Life Chat Recap: Abortion in Hard Cases

by Oxford Students for Life

One of the most common arguments pro-life advocates are confronted with when debating on abortion is the “hard cases” argument. Surely, pro-choice advocates argue, abortion must be allowed in cases of rape, disability, and danger to the life of the mother. While it’s never easy to confront such tough cases, abortion is not, and can never be justified as, a compassionate or just response to a crisis pregnancy. It’s incredibly important for pro-life advocates to be able to respond to these challenges, and be well-educated both on the philosophical and the medical grounds for the pro-life position. As such, last Tuesday, members of OSFL gathered for an evening of discussion and debate on abortion in extreme cases, examining hypothetical situations and pro-life responses to them.

Stressing the need to find constructive methods of healing for the mother, participants agreed that abortion cannot be justified in cases of rape. Children conceived in rape have the right to live, and cannot be punished for the rapist’s crime. The circumstances of one’s conception do not determine one’s worth. Furthermore, abortion is not a remedy for the abuse suffered; rape cannot be undone, and abortion compounds violence, rather than assuaging its effects. It’s just as wrong to condemn a child conceived in rape as it is to blame a woman for her rape. A truly compassionate response must address the needs of both the mother and of her child, instead of pitting one against the other. Neither can abortion be justified in cases of fetal disability, no matter how severe. Discrimination against the disabled cannot be tolerated, either for the born or for the unborn. Life must not be valued based on its meeting certain standards of ability, comfort, longevity, or any other criterion; being pro-life means defending life not only at all stages, but also defending life for all people, in all circumstances. Imperfection and suffering do not make life worthless.

Perhaps the most difficult cases to address are those in which the life of the mother is at risk. However, abortion (direct, intentional killing) remains impermissible. In cases in which the mother is diagnosed with a disease not directly related to the pregnancy – for example, uterine cancer – she may pursue treatment which will result in the death of her unborn child, but deliberate abortion is never acceptable (and does not in fact treat the problem). Treating the cancer is absolutely right and important, and if doing so may result in the death of the child – for example, as would be the case with chemotherapy – the child’s death is a tragedy, but it is not an intentional killing. In the case of ectopic pregnancy, pro-lifers often differ. While there is no way to save the life of the child, there are strong arguments in favor of salpingectomy over salpingostomy. Many argue that a salpingectomy (removal of the portion of the fallopian tube containing the implanted embryo) is the ethical treatment to pursue, as a salpingostomy (removal of the implanted embryo from the tube) is tantamount to an abortion. Others argue that as the end result is the same, there ought to be no moral difference between the two treatments. This provoked a long debate, as participants in Tuesday’s discussion sought the best possible answers to unthinkably painful problems.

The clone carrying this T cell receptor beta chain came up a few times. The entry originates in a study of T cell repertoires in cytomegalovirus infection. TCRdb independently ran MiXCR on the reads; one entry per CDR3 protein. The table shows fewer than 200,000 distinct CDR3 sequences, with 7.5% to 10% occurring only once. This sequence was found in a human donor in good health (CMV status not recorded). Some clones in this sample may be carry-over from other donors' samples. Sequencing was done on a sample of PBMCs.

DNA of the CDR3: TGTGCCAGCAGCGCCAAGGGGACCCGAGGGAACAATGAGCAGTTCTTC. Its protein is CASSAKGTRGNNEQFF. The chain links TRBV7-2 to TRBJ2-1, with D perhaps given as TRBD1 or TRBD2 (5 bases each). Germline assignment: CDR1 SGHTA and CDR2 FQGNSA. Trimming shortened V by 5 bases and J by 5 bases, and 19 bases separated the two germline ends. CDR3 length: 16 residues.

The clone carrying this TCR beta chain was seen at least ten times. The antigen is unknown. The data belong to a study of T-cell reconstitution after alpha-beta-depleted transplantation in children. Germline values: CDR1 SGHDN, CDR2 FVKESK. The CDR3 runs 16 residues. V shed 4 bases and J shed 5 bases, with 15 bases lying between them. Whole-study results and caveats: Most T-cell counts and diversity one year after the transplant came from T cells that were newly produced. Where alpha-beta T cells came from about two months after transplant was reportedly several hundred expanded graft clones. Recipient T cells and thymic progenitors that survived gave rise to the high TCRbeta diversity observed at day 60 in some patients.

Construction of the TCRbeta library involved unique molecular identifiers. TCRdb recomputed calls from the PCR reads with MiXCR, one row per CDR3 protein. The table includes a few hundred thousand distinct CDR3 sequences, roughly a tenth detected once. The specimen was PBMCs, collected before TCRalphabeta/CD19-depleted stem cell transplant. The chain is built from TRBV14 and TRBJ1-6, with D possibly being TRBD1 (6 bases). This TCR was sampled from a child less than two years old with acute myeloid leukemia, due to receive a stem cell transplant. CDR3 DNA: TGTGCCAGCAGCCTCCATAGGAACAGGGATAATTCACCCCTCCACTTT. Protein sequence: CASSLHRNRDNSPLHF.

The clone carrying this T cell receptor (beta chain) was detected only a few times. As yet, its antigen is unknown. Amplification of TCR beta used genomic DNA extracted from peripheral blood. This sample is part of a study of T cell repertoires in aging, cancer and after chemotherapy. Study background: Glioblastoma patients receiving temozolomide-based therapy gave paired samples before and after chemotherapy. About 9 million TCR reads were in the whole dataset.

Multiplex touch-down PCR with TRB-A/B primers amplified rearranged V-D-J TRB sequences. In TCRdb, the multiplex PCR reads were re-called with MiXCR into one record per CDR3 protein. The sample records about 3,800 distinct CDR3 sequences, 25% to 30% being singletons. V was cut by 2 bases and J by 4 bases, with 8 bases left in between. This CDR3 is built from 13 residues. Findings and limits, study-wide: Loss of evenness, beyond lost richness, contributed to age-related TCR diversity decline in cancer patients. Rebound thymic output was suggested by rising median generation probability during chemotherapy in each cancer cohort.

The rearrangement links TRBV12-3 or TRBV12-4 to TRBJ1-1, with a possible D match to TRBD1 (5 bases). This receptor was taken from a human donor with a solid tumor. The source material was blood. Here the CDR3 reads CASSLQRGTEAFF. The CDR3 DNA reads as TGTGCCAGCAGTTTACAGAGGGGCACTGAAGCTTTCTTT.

The truth is, the “hard cases” are hard for a reason. While we can, and should, seek as precise an ethical response to them as possible, it will never be easy to tell a woman that her child will be severely or fatally disabled; it will never be easy to help a victim of rape heal; it will never be easy to know that no matter what happens, either a mother or her child will lose her life. What pro-life advocates must do is pursue responses to these situations that protect the life and dignity of mothers and children, and that address the root causes of problems, rather than compounding suffering by accepting abortion. Women, men, and children suffering in such extreme cases need and deserve love, respect, and practical help, not misguided and immoral “quick-fixes”.

 

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